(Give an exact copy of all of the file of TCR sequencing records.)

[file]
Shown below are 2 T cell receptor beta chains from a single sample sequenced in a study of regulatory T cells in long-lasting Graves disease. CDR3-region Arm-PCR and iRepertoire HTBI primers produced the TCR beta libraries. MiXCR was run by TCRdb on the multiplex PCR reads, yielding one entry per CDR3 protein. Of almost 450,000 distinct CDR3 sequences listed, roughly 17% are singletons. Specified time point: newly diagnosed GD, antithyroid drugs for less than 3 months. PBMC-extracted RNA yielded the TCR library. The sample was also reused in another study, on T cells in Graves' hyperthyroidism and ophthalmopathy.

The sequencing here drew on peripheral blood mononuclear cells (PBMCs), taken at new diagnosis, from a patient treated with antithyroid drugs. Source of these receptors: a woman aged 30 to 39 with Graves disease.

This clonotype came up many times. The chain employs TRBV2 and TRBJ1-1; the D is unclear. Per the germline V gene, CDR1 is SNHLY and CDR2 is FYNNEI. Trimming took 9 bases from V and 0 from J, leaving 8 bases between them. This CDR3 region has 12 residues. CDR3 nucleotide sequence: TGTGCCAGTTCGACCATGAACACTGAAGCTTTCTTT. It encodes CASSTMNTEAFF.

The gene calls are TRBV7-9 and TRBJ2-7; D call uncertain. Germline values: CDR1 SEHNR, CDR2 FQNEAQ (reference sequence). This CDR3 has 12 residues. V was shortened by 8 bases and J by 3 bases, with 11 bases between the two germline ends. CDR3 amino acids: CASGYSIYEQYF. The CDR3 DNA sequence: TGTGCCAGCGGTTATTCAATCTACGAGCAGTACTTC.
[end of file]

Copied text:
Shown below are 2 T cell receptor beta chains from a single sample sequenced in a study of regulatory T cells in long-lasting Graves disease. CDR3-region Arm-PCR and iRepertoire HTBI primers produced the TCR beta libraries. MiXCR was run by TCRdb on the multiplex PCR reads, yielding one entry per CDR3 protein. Of almost 450,000 distinct CDR3 sequences listed, roughly 17% are singletons. Specified time point: newly diagnosed GD, antithyroid drugs for less than 3 months. PBMC-extracted RNA yielded the TCR library. The sample was also reused in another study, on T cells in Graves' hyperthyroidism and ophthalmopathy.

The sequencing here drew on peripheral blood mononuclear cells (PBMCs), taken at new diagnosis, from a patient treated with antithyroid drugs. Source of these receptors: a woman aged 30 to 39 with Graves disease.

This clonotype came up many times. The chain employs TRBV2 and TRBJ1-1; the D is unclear. Per the germline V gene, CDR1 is SNHLY and CDR2 is FYNNEI. Trimming took 9 bases from V and 0 from J, leaving 8 bases between them. This CDR3 region has 12 residues. CDR3 nucleotide sequence: TGTGCCAGTTCGACCATGAACACTGAAGCTTTCTTT. It encodes CASSTMNTEAFF.

The gene calls are TRBV7-9 and TRBJ2-7; D call uncertain. Germline values: CDR1 SEHNR, CDR2 FQNEAQ (reference sequence). This CDR3 has 12 residues. V was shortened by 8 bases and J by 3 bases, with 11 bases between the two germline ends. CDR3 amino acids: CASGYSIYEQYF. The CDR3 DNA sequence: TGTGCCAGCGGTTATTCAATCTACGAGCAGTACTTC.